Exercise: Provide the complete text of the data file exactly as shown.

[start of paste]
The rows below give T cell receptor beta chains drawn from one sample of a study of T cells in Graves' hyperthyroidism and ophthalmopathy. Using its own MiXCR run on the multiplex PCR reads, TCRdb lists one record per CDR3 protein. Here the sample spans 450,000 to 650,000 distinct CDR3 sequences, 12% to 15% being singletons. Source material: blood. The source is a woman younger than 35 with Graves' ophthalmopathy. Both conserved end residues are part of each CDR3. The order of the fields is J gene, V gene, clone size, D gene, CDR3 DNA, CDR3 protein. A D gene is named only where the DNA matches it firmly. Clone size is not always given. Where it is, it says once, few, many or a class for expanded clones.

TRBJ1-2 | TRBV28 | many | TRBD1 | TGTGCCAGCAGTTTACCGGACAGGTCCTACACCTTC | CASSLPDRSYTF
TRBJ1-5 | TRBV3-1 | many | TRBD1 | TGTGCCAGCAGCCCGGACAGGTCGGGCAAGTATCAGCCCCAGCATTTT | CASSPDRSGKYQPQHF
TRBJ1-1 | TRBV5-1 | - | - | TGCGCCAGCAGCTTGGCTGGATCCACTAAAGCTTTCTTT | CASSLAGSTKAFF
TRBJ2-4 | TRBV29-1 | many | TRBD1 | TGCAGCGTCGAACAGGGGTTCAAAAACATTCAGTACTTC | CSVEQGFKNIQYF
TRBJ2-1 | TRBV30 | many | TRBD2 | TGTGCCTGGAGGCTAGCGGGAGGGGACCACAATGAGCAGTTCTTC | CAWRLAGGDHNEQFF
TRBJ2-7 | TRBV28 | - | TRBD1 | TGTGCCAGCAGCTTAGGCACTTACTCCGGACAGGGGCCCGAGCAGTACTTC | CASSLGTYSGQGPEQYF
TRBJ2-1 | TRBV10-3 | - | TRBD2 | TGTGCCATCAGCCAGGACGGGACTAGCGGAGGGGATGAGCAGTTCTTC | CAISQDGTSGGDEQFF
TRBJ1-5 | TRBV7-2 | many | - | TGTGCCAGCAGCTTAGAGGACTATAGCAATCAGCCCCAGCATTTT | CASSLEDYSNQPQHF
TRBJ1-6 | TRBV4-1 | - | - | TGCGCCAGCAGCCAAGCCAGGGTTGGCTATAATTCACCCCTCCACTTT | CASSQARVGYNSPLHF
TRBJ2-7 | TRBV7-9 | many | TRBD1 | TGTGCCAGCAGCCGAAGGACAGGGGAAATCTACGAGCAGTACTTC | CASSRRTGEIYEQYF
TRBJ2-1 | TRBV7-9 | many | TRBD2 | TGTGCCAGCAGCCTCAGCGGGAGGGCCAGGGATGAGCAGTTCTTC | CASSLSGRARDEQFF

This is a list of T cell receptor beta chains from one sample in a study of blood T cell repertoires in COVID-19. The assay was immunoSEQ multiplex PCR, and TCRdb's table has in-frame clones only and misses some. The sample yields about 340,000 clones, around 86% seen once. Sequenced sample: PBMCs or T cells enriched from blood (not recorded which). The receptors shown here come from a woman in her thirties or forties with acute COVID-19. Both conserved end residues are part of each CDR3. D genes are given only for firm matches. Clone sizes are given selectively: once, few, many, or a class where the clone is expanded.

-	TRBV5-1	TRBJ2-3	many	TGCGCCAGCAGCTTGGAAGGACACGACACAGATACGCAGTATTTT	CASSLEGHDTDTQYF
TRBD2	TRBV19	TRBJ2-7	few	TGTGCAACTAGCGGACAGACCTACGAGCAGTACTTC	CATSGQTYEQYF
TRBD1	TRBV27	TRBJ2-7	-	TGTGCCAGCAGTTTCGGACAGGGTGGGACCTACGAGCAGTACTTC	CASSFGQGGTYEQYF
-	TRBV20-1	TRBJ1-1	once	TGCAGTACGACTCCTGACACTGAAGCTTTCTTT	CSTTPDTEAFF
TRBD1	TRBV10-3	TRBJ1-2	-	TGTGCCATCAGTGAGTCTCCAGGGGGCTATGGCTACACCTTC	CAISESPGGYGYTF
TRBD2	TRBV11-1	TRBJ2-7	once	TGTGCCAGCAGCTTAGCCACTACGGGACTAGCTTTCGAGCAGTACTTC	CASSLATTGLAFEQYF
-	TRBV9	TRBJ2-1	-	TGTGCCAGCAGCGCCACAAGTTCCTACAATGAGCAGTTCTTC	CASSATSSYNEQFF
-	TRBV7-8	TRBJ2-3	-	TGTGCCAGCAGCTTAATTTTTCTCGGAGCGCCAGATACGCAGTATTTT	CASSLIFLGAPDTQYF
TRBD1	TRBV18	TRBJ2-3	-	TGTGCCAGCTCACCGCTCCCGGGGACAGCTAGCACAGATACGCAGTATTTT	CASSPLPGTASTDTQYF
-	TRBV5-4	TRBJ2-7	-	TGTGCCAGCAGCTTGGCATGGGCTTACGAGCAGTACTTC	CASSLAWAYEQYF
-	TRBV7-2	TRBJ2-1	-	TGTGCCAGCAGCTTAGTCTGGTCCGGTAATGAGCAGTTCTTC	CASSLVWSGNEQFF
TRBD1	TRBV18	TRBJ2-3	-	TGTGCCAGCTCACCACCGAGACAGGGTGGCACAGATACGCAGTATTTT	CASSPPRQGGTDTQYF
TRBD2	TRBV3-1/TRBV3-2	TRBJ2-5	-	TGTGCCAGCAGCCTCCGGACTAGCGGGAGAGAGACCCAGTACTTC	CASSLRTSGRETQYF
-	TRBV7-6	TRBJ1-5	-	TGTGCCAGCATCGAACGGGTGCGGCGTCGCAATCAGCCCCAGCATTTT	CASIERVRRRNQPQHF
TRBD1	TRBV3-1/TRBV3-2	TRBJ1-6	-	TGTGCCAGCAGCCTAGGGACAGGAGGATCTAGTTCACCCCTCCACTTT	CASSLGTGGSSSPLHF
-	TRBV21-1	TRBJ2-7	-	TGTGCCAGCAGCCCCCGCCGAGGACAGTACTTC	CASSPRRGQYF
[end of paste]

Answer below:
The rows below give T cell receptor beta chains drawn from one sample of a study of T cells in Graves' hyperthyroidism and ophthalmopathy. Using its own MiXCR run on the multiplex PCR reads, TCRdb lists one record per CDR3 protein. Here the sample spans 450,000 to 650,000 distinct CDR3 sequences, 12% to 15% being singletons. Source material: blood. The source is a woman younger than 35 with Graves' ophthalmopathy. Both conserved end residues are part of each CDR3. The order of the fields is J gene, V gene, clone size, D gene, CDR3 DNA, CDR3 protein. A D gene is named only where the DNA matches it firmly. Clone size is not always given. Where it is, it says once, few, many or a class for expanded clones.

TRBJ1-2 | TRBV28 | many | TRBD1 | TGTGCCAGCAGTTTACCGGACAGGTCCTACACCTTC | CASSLPDRSYTF
TRBJ1-5 | TRBV3-1 | many | TRBD1 | TGTGCCAGCAGCCCGGACAGGTCGGGCAAGTATCAGCCCCAGCATTTT | CASSPDRSGKYQPQHF
TRBJ1-1 | TRBV5-1 | - | - | TGCGCCAGCAGCTTGGCTGGATCCACTAAAGCTTTCTTT | CASSLAGSTKAFF
TRBJ2-4 | TRBV29-1 | many | TRBD1 | TGCAGCGTCGAACAGGGGTTCAAAAACATTCAGTACTTC | CSVEQGFKNIQYF
TRBJ2-1 | TRBV30 | many | TRBD2 | TGTGCCTGGAGGCTAGCGGGAGGGGACCACAATGAGCAGTTCTTC | CAWRLAGGDHNEQFF
TRBJ2-7 | TRBV28 | - | TRBD1 | TGTGCCAGCAGCTTAGGCACTTACTCCGGACAGGGGCCCGAGCAGTACTTC | CASSLGTYSGQGPEQYF
TRBJ2-1 | TRBV10-3 | - | TRBD2 | TGTGCCATCAGCCAGGACGGGACTAGCGGAGGGGATGAGCAGTTCTTC | CAISQDGTSGGDEQFF
TRBJ1-5 | TRBV7-2 | many | - | TGTGCCAGCAGCTTAGAGGACTATAGCAATCAGCCCCAGCATTTT | CASSLEDYSNQPQHF
TRBJ1-6 | TRBV4-1 | - | - | TGCGCCAGCAGCCAAGCCAGGGTTGGCTATAATTCACCCCTCCACTTT | CASSQARVGYNSPLHF
TRBJ2-7 | TRBV7-9 | many | TRBD1 | TGTGCCAGCAGCCGAAGGACAGGGGAAATCTACGAGCAGTACTTC | CASSRRTGEIYEQYF
TRBJ2-1 | TRBV7-9 | many | TRBD2 | TGTGCCAGCAGCCTCAGCGGGAGGGCCAGGGATGAGCAGTTCTTC | CASSLSGRARDEQFF

This is a list of T cell receptor beta chains from one sample in a study of blood T cell repertoires in COVID-19. The assay was immunoSEQ multiplex PCR, and TCRdb's table has in-frame clones only and misses some. The sample yields about 340,000 clones, around 86% seen once. Sequenced sample: PBMCs or T cells enriched from blood (not recorded which). The receptors shown here come from a woman in her thirties or forties with acute COVID-19. Both conserved end residues are part of each CDR3. D genes are given only for firm matches. Clone sizes are given selectively: once, few, many, or a class where the clone is expanded.

-	TRBV5-1	TRBJ2-3	many	TGCGCCAGCAGCTTGGAAGGACACGACACAGATACGCAGTATTTT	CASSLEGHDTDTQYF
TRBD2	TRBV19	TRBJ2-7	few	TGTGCAACTAGCGGACAGACCTACGAGCAGTACTTC	CATSGQTYEQYF
TRBD1	TRBV27	TRBJ2-7	-	TGTGCCAGCAGTTTCGGACAGGGTGGGACCTACGAGCAGTACTTC	CASSFGQGGTYEQYF
-	TRBV20-1	TRBJ1-1	once	TGCAGTACGACTCCTGACACTGAAGCTTTCTTT	CSTTPDTEAFF
TRBD1	TRBV10-3	TRBJ1-2	-	TGTGCCATCAGTGAGTCTCCAGGGGGCTATGGCTACACCTTC	CAISESPGGYGYTF
TRBD2	TRBV11-1	TRBJ2-7	once	TGTGCCAGCAGCTTAGCCACTACGGGACTAGCTTTCGAGCAGTACTTC	CASSLATTGLAFEQYF
-	TRBV9	TRBJ2-1	-	TGTGCCAGCAGCGCCACAAGTTCCTACAATGAGCAGTTCTTC	CASSATSSYNEQFF
-	TRBV7-8	TRBJ2-3	-	TGTGCCAGCAGCTTAATTTTTCTCGGAGCGCCAGATACGCAGTATTTT	CASSLIFLGAPDTQYF
TRBD1	TRBV18	TRBJ2-3	-	TGTGCCAGCTCACCGCTCCCGGGGACAGCTAGCACAGATACGCAGTATTTT	CASSPLPGTASTDTQYF
-	TRBV5-4	TRBJ2-7	-	TGTGCCAGCAGCTTGGCATGGGCTTACGAGCAGTACTTC	CASSLAWAYEQYF
-	TRBV7-2	TRBJ2-1	-	TGTGCCAGCAGCTTAGTCTGGTCCGGTAATGAGCAGTTCTTC	CASSLVWSGNEQFF
TRBD1	TRBV18	TRBJ2-3	-	TGTGCCAGCTCACCACCGAGACAGGGTGGCACAGATACGCAGTATTTT	CASSPPRQGGTDTQYF
TRBD2	TRBV3-1/TRBV3-2	TRBJ2-5	-	TGTGCCAGCAGCCTCCGGACTAGCGGGAGAGAGACCCAGTACTTC	CASSLRTSGRETQYF
-	TRBV7-6	TRBJ1-5	-	TGTGCCAGCATCGAACGGGTGCGGCGTCGCAATCAGCCCCAGCATTTT	CASIERVRRRNQPQHF
TRBD1	TRBV3-1/TRBV3-2	TRBJ1-6	-	TGTGCCAGCAGCCTAGGGACAGGAGGATCTAGTTCACCCCTCCACTTT	CASSLGTGGSSSPLHF
-	TRBV21-1	TRBJ2-7	-	TGTGCCAGCAGCCCCCGCCGAGGACAGTACTTC	CASSPRRGQYF